|PHIL 2300 (POLT 1070): Social and Political Philosophy|
Fall 2009 (Aug. 24-Dec. 18)
Sverdrup 117; Tuesdays and Thursdays, 3-4:20 p.m.
Office hours: 4:30-5:30 p.m. Tuesdays and Thursdays, or by appointment.
Office in Pearson House.
course will examine
some of the major questions of political philosophy through the study of
traditional and contemporary theories of justice. In particular, the course
will focus on questions relating to political obligation, liberty and
coercion, equality, distributive justice, and democracy.
Robert M. Stewart,
Robert M. Stewart,Readings in Social and Political Philosophy (Oxford, U.K.: Oxford University Press, 1996). ISBN: 0-19-509518-9.
Christman, Social and Political
Philosophy: A contemporary introduction (
: Routledge, 2002). ISBN:
addition, several readings will distributed either via e-mail or in class
(well ahead of when we’ll discuss them).
35% — First essay; due Oct. 27.
35% — Second essay; due Dec. 10.
15% — Reading summaries.
15% — Attendance and participation.
For each of these assignments, you should write an essay of
approximately 10 pages addressing one of the issues we’ve discussed in class.
These should be constructive, philosophical essays. Basically, this means you
should analyze some issue we’ve discussed, including the competing positions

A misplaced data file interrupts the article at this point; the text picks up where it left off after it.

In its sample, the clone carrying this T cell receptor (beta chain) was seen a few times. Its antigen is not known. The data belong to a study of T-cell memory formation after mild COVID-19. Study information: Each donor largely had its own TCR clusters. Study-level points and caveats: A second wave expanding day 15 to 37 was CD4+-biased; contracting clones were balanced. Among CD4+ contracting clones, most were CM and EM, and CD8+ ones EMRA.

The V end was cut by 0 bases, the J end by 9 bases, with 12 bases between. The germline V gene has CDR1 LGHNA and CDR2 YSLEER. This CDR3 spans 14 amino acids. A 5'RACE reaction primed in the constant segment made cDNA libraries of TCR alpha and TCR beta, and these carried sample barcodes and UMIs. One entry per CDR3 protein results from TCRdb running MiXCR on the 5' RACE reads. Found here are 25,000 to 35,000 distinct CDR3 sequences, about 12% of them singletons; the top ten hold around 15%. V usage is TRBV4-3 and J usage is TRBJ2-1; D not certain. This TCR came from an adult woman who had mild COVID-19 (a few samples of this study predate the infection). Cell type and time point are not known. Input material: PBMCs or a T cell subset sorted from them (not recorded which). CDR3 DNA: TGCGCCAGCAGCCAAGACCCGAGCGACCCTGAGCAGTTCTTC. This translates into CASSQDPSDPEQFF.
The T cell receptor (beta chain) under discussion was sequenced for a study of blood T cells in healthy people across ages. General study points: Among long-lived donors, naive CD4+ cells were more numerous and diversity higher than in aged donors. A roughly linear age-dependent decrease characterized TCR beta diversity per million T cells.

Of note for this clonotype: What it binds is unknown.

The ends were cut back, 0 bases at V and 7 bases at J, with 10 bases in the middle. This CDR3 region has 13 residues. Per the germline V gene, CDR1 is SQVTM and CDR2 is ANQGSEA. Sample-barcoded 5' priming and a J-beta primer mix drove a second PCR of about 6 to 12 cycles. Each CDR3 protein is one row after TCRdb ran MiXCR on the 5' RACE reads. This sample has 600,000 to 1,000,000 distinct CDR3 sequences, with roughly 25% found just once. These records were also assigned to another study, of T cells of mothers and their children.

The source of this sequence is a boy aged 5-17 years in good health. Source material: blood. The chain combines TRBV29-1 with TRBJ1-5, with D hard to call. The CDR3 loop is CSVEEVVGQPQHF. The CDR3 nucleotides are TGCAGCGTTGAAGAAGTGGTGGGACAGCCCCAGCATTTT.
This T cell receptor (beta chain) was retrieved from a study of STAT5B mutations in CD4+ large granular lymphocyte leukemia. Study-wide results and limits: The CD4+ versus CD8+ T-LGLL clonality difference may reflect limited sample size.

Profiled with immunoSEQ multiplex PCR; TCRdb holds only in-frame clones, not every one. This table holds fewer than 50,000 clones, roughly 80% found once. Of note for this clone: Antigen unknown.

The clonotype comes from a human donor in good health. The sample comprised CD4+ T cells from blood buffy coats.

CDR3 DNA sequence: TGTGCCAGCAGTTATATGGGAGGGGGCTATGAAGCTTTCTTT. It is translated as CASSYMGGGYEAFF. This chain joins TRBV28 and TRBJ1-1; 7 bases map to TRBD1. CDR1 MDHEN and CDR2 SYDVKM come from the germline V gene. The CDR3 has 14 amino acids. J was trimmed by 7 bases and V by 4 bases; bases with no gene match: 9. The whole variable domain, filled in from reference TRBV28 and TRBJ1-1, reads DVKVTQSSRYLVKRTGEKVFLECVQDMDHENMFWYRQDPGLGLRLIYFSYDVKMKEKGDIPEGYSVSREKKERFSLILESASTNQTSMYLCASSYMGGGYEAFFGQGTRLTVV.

offered by the authors we’ve read, and then defend a position, offering your
own, original arguments in support of your view (we’ll discuss this more as
the first essay deadline approaches). I will distribute a list of
possible paper topics roughly two weeks before each assignment deadline; you
may also write on a topic you choose, as long as you get the topic approved by
me ahead of time. No late essays will
be accepted, and no incompletes will be given. (NOTE: I have zero
tolerance for plagiarists. If I catch you passing off someone else’s work as
your own, I will push for the strongest punishment possible.)
You’re expected to write and bring to class brief summaries of
each session’s assigned readings (roughly 1/2 page per reading). Note: I
won’t necessarily be demanding high-level, insightful commentary from these
summaries (though it’s certainly welcome). The point is just to keep you
honest with doing the readings — which becomes especially relevant when the
term gets busy and it becomes tempting to start letting things slide. It’s
important that we all come to class having read the assigned articles and
ready to participate in the class discussion. So these summaries just need to
make it clear to me that you’ve done the readings.
there’s good news: The first week’s (Aug. 25 and 27) readings are exempt
from this assignment. In addition, you can skip writing these summaries for up
to three other class sessions without it affecting your grade. In other words,
as long as you turn in reading summaries for at least 21 of our class
sessions, you’ll be fine.
Students are expected to come to each class prepared to discuss the assigned
readings. Attendance will be taken. You will receive two free absences, and
then points will be deducted from your grade for additional absences without
special permission from me (and you’ll only get permission in extreme